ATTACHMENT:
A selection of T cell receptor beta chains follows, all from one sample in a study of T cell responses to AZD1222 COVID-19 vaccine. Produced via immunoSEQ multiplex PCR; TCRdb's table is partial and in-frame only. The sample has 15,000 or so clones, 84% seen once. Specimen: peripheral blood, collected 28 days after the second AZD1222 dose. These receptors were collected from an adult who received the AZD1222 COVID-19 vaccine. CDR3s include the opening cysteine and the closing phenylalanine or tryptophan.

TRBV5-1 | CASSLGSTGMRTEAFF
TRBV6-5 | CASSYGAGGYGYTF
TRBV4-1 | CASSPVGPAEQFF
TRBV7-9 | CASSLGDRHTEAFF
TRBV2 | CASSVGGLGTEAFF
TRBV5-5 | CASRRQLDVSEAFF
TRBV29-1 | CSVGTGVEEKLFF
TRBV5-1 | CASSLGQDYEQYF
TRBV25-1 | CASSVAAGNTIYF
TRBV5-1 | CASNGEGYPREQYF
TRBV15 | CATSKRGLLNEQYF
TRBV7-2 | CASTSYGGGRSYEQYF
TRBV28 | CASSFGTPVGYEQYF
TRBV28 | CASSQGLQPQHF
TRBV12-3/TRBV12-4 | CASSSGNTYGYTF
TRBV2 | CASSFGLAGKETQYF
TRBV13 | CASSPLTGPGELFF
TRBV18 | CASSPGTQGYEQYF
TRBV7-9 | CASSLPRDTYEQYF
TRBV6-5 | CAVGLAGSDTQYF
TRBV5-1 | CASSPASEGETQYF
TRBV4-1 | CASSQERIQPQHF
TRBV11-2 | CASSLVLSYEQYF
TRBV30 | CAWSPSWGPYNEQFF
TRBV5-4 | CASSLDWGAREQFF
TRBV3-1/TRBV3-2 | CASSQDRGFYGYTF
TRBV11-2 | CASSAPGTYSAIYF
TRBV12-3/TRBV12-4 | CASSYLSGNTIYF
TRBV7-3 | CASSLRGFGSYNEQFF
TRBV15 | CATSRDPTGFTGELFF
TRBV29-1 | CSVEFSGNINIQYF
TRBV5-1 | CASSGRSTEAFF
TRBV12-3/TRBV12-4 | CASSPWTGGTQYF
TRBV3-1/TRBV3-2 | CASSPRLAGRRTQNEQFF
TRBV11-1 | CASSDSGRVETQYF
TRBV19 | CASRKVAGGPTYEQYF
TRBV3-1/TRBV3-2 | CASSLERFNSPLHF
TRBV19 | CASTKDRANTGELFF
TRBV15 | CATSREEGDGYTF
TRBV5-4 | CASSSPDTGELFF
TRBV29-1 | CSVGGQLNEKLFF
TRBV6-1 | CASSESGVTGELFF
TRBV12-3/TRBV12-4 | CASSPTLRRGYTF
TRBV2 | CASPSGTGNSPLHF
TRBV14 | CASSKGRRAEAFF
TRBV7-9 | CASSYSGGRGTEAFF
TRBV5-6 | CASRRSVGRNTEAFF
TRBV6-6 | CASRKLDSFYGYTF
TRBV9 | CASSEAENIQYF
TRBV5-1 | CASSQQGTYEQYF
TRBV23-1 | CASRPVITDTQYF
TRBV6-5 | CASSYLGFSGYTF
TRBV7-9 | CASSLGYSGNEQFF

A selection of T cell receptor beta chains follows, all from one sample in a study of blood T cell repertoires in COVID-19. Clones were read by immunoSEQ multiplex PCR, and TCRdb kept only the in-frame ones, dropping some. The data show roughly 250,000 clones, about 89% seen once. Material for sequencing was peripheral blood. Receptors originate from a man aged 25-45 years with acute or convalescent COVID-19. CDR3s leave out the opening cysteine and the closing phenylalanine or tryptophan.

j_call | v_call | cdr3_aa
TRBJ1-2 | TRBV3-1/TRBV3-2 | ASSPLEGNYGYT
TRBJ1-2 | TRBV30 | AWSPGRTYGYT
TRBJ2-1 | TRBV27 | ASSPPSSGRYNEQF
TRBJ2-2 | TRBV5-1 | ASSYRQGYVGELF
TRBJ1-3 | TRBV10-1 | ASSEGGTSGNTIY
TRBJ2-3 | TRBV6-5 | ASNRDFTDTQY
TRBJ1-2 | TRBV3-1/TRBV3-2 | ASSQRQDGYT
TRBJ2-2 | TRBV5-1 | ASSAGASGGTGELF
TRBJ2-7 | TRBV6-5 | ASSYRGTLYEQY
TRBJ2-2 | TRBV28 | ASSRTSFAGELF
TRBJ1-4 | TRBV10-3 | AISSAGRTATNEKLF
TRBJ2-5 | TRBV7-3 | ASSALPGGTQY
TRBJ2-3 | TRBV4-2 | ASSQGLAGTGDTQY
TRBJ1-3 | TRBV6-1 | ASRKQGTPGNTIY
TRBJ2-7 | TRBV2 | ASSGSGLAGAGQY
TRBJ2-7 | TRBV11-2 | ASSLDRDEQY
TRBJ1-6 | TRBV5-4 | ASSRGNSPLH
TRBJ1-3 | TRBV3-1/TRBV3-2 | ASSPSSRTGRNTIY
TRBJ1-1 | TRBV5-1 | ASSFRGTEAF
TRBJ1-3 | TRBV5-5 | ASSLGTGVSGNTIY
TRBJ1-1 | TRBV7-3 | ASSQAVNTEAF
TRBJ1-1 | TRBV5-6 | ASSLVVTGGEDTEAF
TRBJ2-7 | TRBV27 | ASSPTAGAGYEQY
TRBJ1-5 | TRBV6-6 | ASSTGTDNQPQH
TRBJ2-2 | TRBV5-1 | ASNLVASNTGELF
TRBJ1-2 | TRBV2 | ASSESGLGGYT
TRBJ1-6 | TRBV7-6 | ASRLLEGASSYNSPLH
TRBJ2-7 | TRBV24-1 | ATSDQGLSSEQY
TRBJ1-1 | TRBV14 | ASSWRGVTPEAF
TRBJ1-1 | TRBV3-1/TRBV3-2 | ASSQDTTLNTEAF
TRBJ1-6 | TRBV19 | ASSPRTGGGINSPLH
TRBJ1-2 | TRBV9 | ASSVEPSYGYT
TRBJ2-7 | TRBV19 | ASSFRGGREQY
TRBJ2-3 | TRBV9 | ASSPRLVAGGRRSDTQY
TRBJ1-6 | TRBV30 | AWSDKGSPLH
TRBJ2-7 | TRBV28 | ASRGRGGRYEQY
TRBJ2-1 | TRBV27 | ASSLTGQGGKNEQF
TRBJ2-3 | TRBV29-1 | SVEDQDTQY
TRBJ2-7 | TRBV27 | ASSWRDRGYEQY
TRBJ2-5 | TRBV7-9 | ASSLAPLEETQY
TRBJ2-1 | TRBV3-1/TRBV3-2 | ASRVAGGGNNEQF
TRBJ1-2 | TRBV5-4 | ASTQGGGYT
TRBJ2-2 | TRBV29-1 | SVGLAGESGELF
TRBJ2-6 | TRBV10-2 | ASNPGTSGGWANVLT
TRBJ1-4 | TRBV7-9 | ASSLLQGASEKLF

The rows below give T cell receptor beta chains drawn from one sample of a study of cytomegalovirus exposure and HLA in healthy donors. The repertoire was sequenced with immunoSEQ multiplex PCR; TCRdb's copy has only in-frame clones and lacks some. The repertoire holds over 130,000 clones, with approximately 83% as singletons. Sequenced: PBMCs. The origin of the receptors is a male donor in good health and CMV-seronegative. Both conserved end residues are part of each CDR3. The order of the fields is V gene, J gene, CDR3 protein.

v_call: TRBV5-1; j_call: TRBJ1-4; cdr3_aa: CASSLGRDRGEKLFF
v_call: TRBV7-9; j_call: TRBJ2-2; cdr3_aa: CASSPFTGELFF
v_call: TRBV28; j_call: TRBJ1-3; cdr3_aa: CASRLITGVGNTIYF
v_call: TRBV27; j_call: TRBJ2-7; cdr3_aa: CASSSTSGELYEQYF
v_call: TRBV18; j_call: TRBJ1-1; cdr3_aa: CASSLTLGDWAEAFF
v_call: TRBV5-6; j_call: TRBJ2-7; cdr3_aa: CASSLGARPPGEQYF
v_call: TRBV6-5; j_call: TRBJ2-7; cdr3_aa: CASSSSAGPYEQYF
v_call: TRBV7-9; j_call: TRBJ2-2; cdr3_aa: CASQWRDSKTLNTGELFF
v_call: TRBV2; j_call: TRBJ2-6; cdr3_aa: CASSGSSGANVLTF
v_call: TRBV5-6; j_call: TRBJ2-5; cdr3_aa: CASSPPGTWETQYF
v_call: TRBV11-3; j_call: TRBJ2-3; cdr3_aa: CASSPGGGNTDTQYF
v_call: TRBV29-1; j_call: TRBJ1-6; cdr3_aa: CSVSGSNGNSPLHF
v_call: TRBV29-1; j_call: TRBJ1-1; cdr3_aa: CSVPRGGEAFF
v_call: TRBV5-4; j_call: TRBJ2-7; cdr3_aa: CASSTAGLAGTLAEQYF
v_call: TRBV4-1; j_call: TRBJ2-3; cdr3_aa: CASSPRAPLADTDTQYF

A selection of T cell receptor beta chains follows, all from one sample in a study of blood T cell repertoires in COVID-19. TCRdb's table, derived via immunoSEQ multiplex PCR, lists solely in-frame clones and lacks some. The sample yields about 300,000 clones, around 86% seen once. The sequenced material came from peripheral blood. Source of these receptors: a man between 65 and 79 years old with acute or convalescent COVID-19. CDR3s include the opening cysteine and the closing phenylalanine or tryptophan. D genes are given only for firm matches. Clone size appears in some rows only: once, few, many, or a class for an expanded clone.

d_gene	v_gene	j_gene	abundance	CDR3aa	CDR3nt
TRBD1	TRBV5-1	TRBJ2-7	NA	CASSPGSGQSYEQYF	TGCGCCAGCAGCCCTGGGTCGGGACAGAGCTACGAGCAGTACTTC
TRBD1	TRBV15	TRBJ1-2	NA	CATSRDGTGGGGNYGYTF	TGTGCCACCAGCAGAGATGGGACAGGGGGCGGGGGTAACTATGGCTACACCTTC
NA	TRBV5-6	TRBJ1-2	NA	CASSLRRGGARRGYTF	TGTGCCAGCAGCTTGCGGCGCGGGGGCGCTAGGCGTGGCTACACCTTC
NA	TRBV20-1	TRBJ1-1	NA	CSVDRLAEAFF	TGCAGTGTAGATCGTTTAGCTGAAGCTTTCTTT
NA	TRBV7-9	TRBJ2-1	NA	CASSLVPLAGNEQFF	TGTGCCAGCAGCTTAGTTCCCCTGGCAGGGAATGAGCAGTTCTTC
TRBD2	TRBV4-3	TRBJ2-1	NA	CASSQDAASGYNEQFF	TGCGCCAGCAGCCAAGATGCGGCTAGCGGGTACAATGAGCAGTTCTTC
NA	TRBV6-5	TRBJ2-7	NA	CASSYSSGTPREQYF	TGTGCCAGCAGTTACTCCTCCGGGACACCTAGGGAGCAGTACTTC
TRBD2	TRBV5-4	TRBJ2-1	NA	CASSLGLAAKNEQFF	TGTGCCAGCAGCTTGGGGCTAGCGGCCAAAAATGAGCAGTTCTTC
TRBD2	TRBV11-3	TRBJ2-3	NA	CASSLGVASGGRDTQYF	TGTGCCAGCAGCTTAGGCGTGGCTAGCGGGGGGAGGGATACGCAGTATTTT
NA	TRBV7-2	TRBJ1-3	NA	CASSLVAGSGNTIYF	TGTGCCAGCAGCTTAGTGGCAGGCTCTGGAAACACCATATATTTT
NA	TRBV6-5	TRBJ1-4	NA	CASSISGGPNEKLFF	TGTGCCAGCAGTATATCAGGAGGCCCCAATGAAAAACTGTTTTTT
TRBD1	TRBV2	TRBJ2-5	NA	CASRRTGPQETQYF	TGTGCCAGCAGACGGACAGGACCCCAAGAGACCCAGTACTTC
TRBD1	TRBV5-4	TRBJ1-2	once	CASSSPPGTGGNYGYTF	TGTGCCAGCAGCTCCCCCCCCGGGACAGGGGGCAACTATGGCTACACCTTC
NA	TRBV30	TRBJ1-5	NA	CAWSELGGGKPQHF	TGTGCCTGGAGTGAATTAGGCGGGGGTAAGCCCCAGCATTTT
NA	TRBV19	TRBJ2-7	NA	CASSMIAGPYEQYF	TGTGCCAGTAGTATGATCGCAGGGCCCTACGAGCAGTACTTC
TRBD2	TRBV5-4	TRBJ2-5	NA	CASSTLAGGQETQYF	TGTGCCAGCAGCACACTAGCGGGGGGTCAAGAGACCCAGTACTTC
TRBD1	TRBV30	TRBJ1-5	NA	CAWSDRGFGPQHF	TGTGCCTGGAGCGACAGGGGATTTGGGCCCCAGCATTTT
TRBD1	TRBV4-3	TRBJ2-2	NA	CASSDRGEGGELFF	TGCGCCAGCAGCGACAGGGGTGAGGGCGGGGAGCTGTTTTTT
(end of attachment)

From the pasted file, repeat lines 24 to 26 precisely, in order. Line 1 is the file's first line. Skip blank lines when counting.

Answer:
TRBV11-2 | CASSLVLSYEQYF
TRBV30 | CAWSPSWGPYNEQFF
TRBV5-4 | CASSLDWGAREQFF